Seth Tuska had spent 20 years as a structural engineer, designing bridges and homes. But when his mother fell ill, he became his parents’ caregiver. After she died in August 1996 at age 65, the next 18 months were a time of discovery, when Seth Tuska finally began to understand the forces that had driven his father — and kept them apart.

“Mom raised us,” he said. “My father worked all the time. He was a loving, giving person … but if you wanted to be in Dad’s world, you had to be in Dad’s world. That’s why I’m an artist. I spent a lot of time with him in his studio. He rarely included himself in our lives. I understand that now, but as a child it was a bit difficult.”

John Tuska got a second wind in the summer of 1997, when he returned to Japan to represent the arts in Kentucky. When he returned, father and son began converting the family home into a gallery and studio. Then, just before Christmas, John Tuska fell and shattered his right arm and drawing hand. It never healed properly.

“In those last few weeks, our conversations were very reflective,” Seth Tuska said. “For the first time in his life, his body would not let him do anything that he needed to do. One life was not enough for all the things he wanted to do.”

John Tuska died April 30, 1998. He apparently saw it coming: In 1964, he made three drawings depicting the stages of his artistic life. The final one showed him much as he would be 34 years later — broken right arm and all.

Working with Rachel Sadinsky, a Lexington-based independent art appraiser and curator, Seth Tuska organized his father’s papers and sorted through his studios at home and at UK’s Reynolds Building.

“The man never threw anything away,” he said. “My journey has been, how do I share this?”

There are the museum and gallery, the papers at UK, the documentary film, the biography, the exhibition and catalog. And then there is the business, selling Tuska reproductions to support the museum and related education efforts.

Because much of Tuska’s work depicted human figures in motion, his son is marketing limited-edition pieces to health and wellness companies. It doesn’t hurt that the International Spa Association is based in Lexington.

“I might get accused of re-creating my father’s work,” he said. “But these are all things we talked about doing and were directed by him.”

Seth Tuska said he wants his father to be remembered as a great artist.

“I’m the son promoting my father, so that’s a tough sell to begin with,” he said. But Alfred University is providing help and encouragement, and initial response from museums to the exhibit has been good.

Perhaps the most significant legacy project has been the creation of Tuska Studio and Foundry in the former 9,000-square-foot Perry Lumber Co. building on Walton Avenue.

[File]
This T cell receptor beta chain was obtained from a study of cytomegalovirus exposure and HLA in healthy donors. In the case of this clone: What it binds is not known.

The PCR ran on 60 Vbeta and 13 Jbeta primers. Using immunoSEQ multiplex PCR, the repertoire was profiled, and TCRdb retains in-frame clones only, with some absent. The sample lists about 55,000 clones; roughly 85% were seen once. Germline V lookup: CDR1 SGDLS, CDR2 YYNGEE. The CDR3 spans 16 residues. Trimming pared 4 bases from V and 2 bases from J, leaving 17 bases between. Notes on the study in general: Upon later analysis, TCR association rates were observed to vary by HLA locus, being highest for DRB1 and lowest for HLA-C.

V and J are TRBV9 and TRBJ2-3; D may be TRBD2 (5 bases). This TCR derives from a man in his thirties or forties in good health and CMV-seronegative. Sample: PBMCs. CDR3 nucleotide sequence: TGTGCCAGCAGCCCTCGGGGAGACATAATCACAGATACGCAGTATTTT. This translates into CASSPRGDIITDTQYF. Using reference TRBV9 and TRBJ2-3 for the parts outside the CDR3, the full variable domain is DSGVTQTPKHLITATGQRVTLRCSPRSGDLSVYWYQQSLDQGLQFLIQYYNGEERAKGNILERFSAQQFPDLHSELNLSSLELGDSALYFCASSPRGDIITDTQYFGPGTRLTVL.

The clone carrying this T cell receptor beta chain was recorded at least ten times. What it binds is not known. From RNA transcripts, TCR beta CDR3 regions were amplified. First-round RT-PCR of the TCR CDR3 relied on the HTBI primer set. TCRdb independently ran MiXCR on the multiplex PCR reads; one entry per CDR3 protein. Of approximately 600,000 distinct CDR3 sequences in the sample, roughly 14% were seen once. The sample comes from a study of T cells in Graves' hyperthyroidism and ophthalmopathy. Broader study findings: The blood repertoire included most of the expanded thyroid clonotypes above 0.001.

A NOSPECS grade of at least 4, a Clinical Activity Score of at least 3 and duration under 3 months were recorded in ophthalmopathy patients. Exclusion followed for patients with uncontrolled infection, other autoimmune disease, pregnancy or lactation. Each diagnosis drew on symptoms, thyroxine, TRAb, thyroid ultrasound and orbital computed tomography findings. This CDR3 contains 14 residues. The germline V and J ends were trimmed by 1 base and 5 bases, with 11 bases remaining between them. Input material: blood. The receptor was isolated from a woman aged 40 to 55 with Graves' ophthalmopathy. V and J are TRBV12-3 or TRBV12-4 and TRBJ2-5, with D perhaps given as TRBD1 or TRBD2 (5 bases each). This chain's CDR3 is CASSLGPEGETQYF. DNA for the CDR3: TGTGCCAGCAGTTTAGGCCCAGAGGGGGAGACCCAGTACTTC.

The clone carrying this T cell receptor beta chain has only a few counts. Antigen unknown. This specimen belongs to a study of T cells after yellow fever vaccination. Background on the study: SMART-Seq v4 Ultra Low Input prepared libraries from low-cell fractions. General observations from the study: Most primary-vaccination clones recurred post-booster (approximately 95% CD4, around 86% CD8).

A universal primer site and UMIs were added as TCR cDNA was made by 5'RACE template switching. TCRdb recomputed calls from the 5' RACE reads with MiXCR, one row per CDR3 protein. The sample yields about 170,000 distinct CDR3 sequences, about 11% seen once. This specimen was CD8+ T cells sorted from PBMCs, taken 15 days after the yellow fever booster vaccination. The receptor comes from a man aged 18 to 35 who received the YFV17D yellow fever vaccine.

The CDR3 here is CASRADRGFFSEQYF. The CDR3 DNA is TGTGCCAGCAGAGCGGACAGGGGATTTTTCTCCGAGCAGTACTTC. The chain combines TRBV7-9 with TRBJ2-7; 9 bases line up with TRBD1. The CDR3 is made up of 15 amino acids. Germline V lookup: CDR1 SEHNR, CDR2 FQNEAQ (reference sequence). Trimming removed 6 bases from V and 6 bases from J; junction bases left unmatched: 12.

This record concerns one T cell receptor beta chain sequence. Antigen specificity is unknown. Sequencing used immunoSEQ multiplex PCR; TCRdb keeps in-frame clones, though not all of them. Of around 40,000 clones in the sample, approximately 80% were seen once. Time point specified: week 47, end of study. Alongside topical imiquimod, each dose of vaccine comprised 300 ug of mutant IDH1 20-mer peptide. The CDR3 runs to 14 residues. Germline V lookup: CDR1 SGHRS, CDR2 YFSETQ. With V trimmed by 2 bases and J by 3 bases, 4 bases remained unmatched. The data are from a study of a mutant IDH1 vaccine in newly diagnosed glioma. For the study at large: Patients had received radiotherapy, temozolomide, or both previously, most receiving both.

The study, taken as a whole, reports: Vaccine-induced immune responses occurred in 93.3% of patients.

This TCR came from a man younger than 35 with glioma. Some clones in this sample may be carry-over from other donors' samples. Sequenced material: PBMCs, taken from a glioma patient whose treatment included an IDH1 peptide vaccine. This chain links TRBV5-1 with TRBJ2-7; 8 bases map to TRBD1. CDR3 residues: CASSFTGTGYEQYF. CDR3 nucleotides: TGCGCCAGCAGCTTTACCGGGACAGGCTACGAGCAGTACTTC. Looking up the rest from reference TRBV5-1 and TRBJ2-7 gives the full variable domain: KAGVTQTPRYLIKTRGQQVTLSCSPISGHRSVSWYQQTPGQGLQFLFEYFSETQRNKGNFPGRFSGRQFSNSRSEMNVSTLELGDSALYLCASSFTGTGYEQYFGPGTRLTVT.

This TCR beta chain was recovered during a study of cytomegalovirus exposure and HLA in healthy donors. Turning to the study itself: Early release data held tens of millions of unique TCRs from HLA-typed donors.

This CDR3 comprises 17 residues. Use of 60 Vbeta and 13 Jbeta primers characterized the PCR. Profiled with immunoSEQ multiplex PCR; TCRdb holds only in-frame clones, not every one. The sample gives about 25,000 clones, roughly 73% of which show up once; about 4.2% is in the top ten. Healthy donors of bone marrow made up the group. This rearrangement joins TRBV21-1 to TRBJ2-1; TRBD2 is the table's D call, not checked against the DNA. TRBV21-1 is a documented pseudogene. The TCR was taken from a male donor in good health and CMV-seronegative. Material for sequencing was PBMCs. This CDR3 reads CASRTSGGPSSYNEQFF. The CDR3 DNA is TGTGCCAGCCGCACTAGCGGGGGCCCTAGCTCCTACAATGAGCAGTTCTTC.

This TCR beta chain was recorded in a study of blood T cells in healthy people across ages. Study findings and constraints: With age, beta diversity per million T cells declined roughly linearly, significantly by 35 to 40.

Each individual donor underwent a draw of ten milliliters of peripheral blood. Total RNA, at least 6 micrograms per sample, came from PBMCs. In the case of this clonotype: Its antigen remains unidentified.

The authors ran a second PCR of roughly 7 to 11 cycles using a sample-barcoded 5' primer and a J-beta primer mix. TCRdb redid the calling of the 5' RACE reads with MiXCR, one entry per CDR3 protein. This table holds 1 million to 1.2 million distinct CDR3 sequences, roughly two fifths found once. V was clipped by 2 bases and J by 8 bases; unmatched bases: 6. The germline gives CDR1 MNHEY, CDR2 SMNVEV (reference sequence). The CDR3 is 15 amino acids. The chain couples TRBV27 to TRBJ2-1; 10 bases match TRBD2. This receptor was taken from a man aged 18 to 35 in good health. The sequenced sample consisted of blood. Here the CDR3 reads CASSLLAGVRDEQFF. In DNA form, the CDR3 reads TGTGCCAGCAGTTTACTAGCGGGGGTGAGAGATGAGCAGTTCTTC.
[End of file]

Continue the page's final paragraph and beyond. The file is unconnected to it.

Bronze artists usually sculpt in clay, but it is a time-consuming and expensive process to turn those sculptures into bronze pieces.

Three years in the making, the studio includes a wood shop, metal shop, ceramics studio, silversmith’s studio and a bronze foundry run by artist and teacher Brad Connell.

Tuska and Connell are expanding the foundry to give it the capability to do life-size sculptures. They hope it will fill a need for Kentucky artists and become a place where the public can learn about bronze sculpture.

Lexington not only has a lot of horses; it has a lot of equine artists, including top horse sculptors Gwen Reardon of Thoroughbred Park fame, Shelley Hunter, Karen Kasper and Alexa King.

Earlier this month, there was a “pour party” at the studio for the casting of the final pieces of Hunter’s half-life-size statue of John Henry, which will mark the beloved race horse’s grave at the Kentucky Horse Park.

“I was going to go to a foundry in Michigan, but that would have been a lot of trouble and expense,” said Hunter, executive director of the Lexington-based American Academy of Equine Art. “This is a wonderful resource for Lexington. We’re the horse capital of the world and do all these sculptures, and now we can make them here. The money doesn’t leave town.”

This was her first experience working with the Tuska Studio, Hunter said, “but it won’t be the last time. These guys have been wonderful.”

As she spoke, Hunter stood beside a wall that displayed artifacts from John Tuska’s career. his leather casting apron, images of his work, a copy of his studio sign, Non basta una vita.

Bronze was John Tuska’s favorite medium, and the son says his father had dreamed of having his own foundry.

In this life, he has one.

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If you go

Tuska Museum and Gallery: 147 Old Park Ave. Hours: 10 a.m.-3 p.m. Tue.-Fri., or by appointment. The space can be rented for meetings and events. Call Elizabeth Revell, (859) 255-1379.

Tuska Studio and Foundry: 248 Walton Ave. Visitors welcome during regular hours, 9 a.m.-5 p.m. Mon.-Fri. For more info, contact Seth Tuska at (859) 255-1379 or

Tuska Center for Contemporary Art: UK Fine Arts Building, 465 Rose St. Hours for fall: 12:30-6 p.m. Mon., Wed.; 3:30-6 p.m. Tue.; 9 a.m.-6 p.m. Thu.; noon-3 p.m. Fri. (859) 257-1545.